In my most recent Git commit, I added to Re-Hoard an entire song. I already extracted the song from WarioWare: D.I.Y. using the WarioWare D.I.Y. Editor, then converted the song to the Pico-8 format using MIDI2PICO. I then realigned the tracks. (I could have trimmed the song to 3 channels, which would have freed the 4th channel to sound effects, but I wanted to keep all of the source material somewhere in case I needed the original, albeit converted, song.)

The actual song in the actual cartridge is actually a loop of one track, which is itself a loop of one phrase.

The issue is that, when I played the tracks in the Pico-8, they sounded terrible! The only thing I liked was that looping phrase! I mean, that looping phrase not only sounded great, but also fit the theme of the game, whereas the other tracks have poor sound and composition while themselves sounding “tacked on” to the good track… which they were. The only reason why those bad tracks were there was because, when the good track is just one looping phrase, that track by itself would sound repetitive quickly. This is even worse in a  game that can theoretically go on forever.

My embarrassment was my uploading the track publicly. At least barely anyone knows me by the time I am writing this…

Right now, I am considering making the “good” track the rhythm while I add another more varied but minimalist track. I thank my previous music study in this.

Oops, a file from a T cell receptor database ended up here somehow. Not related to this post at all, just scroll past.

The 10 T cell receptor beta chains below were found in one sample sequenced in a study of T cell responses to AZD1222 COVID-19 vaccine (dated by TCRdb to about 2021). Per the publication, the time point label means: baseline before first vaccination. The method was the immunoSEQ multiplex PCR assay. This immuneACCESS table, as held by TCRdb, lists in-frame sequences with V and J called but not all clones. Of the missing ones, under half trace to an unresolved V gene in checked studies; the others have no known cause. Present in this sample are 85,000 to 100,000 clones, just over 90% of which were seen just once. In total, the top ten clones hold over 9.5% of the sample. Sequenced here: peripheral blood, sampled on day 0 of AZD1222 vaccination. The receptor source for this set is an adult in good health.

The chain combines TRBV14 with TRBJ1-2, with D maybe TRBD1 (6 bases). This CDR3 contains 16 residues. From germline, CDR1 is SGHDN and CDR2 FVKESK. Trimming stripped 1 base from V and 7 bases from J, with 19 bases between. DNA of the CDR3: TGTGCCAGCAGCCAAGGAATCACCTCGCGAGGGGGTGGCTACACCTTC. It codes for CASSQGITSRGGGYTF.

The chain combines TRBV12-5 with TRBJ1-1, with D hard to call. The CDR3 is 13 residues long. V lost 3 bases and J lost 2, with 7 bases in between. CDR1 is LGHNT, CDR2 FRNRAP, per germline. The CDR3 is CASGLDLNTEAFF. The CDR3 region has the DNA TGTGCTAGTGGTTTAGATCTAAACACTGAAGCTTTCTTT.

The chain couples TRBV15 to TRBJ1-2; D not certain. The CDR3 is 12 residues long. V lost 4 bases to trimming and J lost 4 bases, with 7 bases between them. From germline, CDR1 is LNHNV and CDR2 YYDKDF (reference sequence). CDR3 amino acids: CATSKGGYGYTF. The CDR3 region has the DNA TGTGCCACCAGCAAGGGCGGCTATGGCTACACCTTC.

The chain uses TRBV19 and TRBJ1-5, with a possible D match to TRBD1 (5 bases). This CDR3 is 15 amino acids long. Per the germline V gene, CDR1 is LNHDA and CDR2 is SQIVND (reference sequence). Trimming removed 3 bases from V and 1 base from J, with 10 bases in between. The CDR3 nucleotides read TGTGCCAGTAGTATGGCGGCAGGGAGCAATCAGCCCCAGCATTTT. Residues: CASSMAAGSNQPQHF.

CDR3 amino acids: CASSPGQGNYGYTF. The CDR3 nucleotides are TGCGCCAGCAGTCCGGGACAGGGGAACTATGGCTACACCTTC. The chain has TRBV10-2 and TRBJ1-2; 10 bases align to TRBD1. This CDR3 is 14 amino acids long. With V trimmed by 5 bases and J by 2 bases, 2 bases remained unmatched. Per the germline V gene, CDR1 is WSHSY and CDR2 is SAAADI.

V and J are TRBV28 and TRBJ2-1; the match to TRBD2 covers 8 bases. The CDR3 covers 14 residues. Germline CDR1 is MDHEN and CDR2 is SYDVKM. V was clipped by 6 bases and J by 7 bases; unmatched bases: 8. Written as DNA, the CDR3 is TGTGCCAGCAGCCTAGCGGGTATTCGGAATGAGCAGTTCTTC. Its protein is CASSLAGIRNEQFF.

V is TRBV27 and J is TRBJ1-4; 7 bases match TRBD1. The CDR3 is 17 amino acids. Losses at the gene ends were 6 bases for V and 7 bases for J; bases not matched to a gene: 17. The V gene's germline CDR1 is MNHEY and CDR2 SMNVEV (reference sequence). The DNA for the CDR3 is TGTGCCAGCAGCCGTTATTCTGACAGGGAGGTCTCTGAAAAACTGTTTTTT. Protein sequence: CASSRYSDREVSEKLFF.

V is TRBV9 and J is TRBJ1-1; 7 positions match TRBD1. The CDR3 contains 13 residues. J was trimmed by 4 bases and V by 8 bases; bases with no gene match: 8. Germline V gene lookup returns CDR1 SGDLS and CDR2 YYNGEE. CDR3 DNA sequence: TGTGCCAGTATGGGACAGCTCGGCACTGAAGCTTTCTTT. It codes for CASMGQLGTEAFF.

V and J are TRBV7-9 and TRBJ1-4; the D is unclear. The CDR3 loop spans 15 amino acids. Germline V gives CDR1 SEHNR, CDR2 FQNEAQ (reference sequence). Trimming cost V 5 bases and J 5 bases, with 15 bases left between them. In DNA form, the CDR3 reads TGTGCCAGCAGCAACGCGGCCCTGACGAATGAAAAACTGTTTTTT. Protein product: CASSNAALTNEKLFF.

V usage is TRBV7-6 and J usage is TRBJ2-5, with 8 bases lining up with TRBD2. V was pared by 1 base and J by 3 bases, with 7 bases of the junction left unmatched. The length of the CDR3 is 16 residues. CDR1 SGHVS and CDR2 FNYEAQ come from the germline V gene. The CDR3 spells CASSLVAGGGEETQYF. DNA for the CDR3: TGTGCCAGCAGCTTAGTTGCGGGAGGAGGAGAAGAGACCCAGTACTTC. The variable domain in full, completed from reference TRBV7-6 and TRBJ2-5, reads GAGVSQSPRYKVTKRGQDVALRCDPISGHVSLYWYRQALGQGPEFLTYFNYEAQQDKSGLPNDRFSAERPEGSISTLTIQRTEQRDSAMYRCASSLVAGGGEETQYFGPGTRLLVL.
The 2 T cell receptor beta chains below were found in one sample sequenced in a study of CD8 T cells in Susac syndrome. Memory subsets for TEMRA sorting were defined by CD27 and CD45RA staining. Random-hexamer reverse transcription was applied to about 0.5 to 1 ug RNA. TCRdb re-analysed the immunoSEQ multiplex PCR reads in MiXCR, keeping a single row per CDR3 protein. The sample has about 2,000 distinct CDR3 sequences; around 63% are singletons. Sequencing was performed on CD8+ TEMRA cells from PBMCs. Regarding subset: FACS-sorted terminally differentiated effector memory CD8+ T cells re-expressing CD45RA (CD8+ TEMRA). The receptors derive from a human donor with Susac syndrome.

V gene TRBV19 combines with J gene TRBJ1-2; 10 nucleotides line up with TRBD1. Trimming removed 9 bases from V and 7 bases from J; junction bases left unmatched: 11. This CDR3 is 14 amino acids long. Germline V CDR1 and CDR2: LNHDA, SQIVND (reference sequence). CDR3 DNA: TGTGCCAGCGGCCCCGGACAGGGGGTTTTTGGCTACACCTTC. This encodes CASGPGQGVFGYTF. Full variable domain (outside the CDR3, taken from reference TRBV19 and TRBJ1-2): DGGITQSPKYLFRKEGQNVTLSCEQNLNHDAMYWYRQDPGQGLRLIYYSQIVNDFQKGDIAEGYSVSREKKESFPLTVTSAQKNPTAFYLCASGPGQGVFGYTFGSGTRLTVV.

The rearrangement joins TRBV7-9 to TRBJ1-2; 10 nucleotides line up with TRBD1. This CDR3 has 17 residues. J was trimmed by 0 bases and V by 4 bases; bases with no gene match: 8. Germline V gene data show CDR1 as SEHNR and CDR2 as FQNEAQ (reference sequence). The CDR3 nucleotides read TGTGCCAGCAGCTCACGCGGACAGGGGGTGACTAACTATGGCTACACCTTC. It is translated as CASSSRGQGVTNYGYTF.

My favorite music tool

Almost every music tool was either too complicated (LMMS) or too restricted (Advanced Mario Sequencer). The one tool that managed to hit the best medium was, surprisingly, the music editor tool in WarioWare: DIY.

The audio range is varied yet not overbearing; 32 instruments (not counting the drum sets) provide the sound behind 2 scales that provide the notes of 4 tracks and a rhythm/drum track. The actual interface is extremely intuitive; because every note and 4 phrases make a grid located behind the Touch Screen, I can place notes intuitively, the name of the note appearing when I place the note. Of course, there is also a piano besides the grid, which lets me determine a note by ear, though, sadly, does not display the note when I touch the respective key. I can also copy and move the notes within the grid and between the two pages that, together, make an 8-phrase “block”. I can also test how an instrument sounds both by itself and in the context of one or every track. There is also volume control, undo, and import from other “blocks”. The “block” interface itself permits easy movement and copying of blocks. I can even move the flag that marks the end of a song, letting me move “experimental” “blocks” past the flag. Other notable features include “block”-undo and tempo-alteration.

More advanced music-makers may be aghast at my preferrence of such a “primitive” tool but this tool is the best fit to my needs.